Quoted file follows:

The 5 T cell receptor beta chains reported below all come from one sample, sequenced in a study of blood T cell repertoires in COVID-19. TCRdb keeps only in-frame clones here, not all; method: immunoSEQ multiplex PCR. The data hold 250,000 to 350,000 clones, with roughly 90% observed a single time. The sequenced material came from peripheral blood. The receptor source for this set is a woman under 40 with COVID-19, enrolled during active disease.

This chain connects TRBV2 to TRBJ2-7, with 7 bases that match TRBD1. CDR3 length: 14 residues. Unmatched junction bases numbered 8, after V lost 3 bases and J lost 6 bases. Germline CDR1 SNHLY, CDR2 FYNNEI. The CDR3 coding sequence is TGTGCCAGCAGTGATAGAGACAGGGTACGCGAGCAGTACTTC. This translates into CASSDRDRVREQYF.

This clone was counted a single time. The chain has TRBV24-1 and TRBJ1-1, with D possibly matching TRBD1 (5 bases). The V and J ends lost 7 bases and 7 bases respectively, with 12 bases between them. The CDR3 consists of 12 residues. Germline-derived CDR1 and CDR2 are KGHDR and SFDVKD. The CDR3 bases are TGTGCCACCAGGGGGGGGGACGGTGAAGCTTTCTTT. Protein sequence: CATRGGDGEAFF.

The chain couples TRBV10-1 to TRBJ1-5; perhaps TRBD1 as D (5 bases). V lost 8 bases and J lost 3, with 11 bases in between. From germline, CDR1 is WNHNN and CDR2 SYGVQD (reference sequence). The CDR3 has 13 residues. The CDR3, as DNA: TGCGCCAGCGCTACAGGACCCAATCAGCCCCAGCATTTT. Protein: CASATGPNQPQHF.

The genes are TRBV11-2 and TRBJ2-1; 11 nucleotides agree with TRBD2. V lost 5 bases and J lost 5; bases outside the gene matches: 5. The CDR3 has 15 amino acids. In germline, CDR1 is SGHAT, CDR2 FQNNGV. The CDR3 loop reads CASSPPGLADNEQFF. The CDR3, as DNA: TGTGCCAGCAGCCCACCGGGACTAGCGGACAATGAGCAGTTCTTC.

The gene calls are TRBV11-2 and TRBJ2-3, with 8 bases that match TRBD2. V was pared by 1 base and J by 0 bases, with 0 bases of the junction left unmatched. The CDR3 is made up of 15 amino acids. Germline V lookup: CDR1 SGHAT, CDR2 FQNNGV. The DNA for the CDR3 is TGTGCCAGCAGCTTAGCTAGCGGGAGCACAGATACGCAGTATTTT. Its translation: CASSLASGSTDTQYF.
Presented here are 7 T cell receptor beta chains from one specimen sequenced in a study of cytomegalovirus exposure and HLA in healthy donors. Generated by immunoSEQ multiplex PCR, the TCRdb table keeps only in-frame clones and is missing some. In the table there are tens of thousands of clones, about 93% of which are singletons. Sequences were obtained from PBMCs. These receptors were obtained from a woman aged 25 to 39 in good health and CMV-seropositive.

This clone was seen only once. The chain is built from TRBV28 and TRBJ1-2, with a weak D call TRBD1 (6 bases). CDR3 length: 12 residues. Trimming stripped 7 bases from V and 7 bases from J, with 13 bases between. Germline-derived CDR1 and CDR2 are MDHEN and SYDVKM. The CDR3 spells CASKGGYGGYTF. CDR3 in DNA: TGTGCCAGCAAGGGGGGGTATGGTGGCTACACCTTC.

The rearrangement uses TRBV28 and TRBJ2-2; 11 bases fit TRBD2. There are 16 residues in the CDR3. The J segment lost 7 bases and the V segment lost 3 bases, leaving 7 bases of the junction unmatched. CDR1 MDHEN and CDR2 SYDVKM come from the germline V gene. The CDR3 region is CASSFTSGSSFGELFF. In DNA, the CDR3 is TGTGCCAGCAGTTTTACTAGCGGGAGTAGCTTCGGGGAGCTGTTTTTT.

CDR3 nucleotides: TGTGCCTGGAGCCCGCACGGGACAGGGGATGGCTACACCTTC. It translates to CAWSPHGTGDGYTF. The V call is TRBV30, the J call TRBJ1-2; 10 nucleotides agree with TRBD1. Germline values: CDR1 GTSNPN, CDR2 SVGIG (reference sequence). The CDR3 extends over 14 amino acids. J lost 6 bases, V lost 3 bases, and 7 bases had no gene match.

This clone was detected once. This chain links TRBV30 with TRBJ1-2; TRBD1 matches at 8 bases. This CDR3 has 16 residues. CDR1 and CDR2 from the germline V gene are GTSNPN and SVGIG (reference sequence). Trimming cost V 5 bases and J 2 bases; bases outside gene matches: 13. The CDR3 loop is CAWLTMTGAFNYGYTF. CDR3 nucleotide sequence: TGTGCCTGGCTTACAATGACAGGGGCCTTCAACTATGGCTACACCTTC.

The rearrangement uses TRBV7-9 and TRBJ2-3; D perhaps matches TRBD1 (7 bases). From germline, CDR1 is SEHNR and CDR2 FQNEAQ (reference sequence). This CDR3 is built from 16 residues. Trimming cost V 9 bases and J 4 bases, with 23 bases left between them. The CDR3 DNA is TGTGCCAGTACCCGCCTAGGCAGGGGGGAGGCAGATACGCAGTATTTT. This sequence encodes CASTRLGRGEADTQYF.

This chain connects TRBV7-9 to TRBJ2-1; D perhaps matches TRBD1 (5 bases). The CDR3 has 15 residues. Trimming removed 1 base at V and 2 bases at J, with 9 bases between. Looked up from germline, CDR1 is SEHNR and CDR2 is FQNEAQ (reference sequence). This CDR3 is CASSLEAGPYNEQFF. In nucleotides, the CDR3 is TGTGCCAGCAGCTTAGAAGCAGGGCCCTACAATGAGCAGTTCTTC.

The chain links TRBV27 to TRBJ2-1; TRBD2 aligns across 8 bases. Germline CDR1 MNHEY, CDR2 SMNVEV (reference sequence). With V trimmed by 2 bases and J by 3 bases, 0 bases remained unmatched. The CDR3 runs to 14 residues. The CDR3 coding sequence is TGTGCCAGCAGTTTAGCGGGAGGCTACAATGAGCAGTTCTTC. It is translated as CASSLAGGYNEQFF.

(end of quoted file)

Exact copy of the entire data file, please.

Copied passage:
The 5 T cell receptor beta chains reported below all come from one sample, sequenced in a study of blood T cell repertoires in COVID-19. TCRdb keeps only in-frame clones here, not all; method: immunoSEQ multiplex PCR. The data hold 250,000 to 350,000 clones, with roughly 90% observed a single time. The sequenced material came from peripheral blood. The receptor source for this set is a woman under 40 with COVID-19, enrolled during active disease.

This chain connects TRBV2 to TRBJ2-7, with 7 bases that match TRBD1. CDR3 length: 14 residues. Unmatched junction bases numbered 8, after V lost 3 bases and J lost 6 bases. Germline CDR1 SNHLY, CDR2 FYNNEI. The CDR3 coding sequence is TGTGCCAGCAGTGATAGAGACAGGGTACGCGAGCAGTACTTC. This translates into CASSDRDRVREQYF.

This clone was counted a single time. The chain has TRBV24-1 and TRBJ1-1, with D possibly matching TRBD1 (5 bases). The V and J ends lost 7 bases and 7 bases respectively, with 12 bases between them. The CDR3 consists of 12 residues. Germline-derived CDR1 and CDR2 are KGHDR and SFDVKD. The CDR3 bases are TGTGCCACCAGGGGGGGGGACGGTGAAGCTTTCTTT. Protein sequence: CATRGGDGEAFF.

The chain couples TRBV10-1 to TRBJ1-5; perhaps TRBD1 as D (5 bases). V lost 8 bases and J lost 3, with 11 bases in between. From germline, CDR1 is WNHNN and CDR2 SYGVQD (reference sequence). The CDR3 has 13 residues. The CDR3, as DNA: TGCGCCAGCGCTACAGGACCCAATCAGCCCCAGCATTTT. Protein: CASATGPNQPQHF.

The genes are TRBV11-2 and TRBJ2-1; 11 nucleotides agree with TRBD2. V lost 5 bases and J lost 5; bases outside the gene matches: 5. The CDR3 has 15 amino acids. In germline, CDR1 is SGHAT, CDR2 FQNNGV. The CDR3 loop reads CASSPPGLADNEQFF. The CDR3, as DNA: TGTGCCAGCAGCCCACCGGGACTAGCGGACAATGAGCAGTTCTTC.

The gene calls are TRBV11-2 and TRBJ2-3, with 8 bases that match TRBD2. V was pared by 1 base and J by 0 bases, with 0 bases of the junction left unmatched. The CDR3 is made up of 15 amino acids. Germline V lookup: CDR1 SGHAT, CDR2 FQNNGV. The DNA for the CDR3 is TGTGCCAGCAGCTTAGCTAGCGGGAGCACAGATACGCAGTATTTT. Its translation: CASSLASGSTDTQYF.
Presented here are 7 T cell receptor beta chains from one specimen sequenced in a study of cytomegalovirus exposure and HLA in healthy donors. Generated by immunoSEQ multiplex PCR, the TCRdb table keeps only in-frame clones and is missing some. In the table there are tens of thousands of clones, about 93% of which are singletons. Sequences were obtained from PBMCs. These receptors were obtained from a woman aged 25 to 39 in good health and CMV-seropositive.

This clone was seen only once. The chain is built from TRBV28 and TRBJ1-2, with a weak D call TRBD1 (6 bases). CDR3 length: 12 residues. Trimming stripped 7 bases from V and 7 bases from J, with 13 bases between. Germline-derived CDR1 and CDR2 are MDHEN and SYDVKM. The CDR3 spells CASKGGYGGYTF. CDR3 in DNA: TGTGCCAGCAAGGGGGGGTATGGTGGCTACACCTTC.

The rearrangement uses TRBV28 and TRBJ2-2; 11 bases fit TRBD2. There are 16 residues in the CDR3. The J segment lost 7 bases and the V segment lost 3 bases, leaving 7 bases of the junction unmatched. CDR1 MDHEN and CDR2 SYDVKM come from the germline V gene. The CDR3 region is CASSFTSGSSFGELFF. In DNA, the CDR3 is TGTGCCAGCAGTTTTACTAGCGGGAGTAGCTTCGGGGAGCTGTTTTTT.

CDR3 nucleotides: TGTGCCTGGAGCCCGCACGGGACAGGGGATGGCTACACCTTC. It translates to CAWSPHGTGDGYTF. The V call is TRBV30, the J call TRBJ1-2; 10 nucleotides agree with TRBD1. Germline values: CDR1 GTSNPN, CDR2 SVGIG (reference sequence). The CDR3 extends over 14 amino acids. J lost 6 bases, V lost 3 bases, and 7 bases had no gene match.

This clone was detected once. This chain links TRBV30 with TRBJ1-2; TRBD1 matches at 8 bases. This CDR3 has 16 residues. CDR1 and CDR2 from the germline V gene are GTSNPN and SVGIG (reference sequence). Trimming cost V 5 bases and J 2 bases; bases outside gene matches: 13. The CDR3 loop is CAWLTMTGAFNYGYTF. CDR3 nucleotide sequence: TGTGCCTGGCTTACAATGACAGGGGCCTTCAACTATGGCTACACCTTC.

The rearrangement uses TRBV7-9 and TRBJ2-3; D perhaps matches TRBD1 (7 bases). From germline, CDR1 is SEHNR and CDR2 FQNEAQ (reference sequence). This CDR3 is built from 16 residues. Trimming cost V 9 bases and J 4 bases, with 23 bases left between them. The CDR3 DNA is TGTGCCAGTACCCGCCTAGGCAGGGGGGAGGCAGATACGCAGTATTTT. This sequence encodes CASTRLGRGEADTQYF.

This chain connects TRBV7-9 to TRBJ2-1; D perhaps matches TRBD1 (5 bases). The CDR3 has 15 residues. Trimming removed 1 base at V and 2 bases at J, with 9 bases between. Looked up from germline, CDR1 is SEHNR and CDR2 is FQNEAQ (reference sequence). This CDR3 is CASSLEAGPYNEQFF. In nucleotides, the CDR3 is TGTGCCAGCAGCTTAGAAGCAGGGCCCTACAATGAGCAGTTCTTC.

The chain links TRBV27 to TRBJ2-1; TRBD2 aligns across 8 bases. Germline CDR1 MNHEY, CDR2 SMNVEV (reference sequence). With V trimmed by 2 bases and J by 3 bases, 0 bases remained unmatched. The CDR3 runs to 14 residues. The CDR3 coding sequence is TGTGCCAGCAGTTTAGCGGGAGGCTACAATGAGCAGTTCTTC. It is translated as CASSLAGGYNEQFF.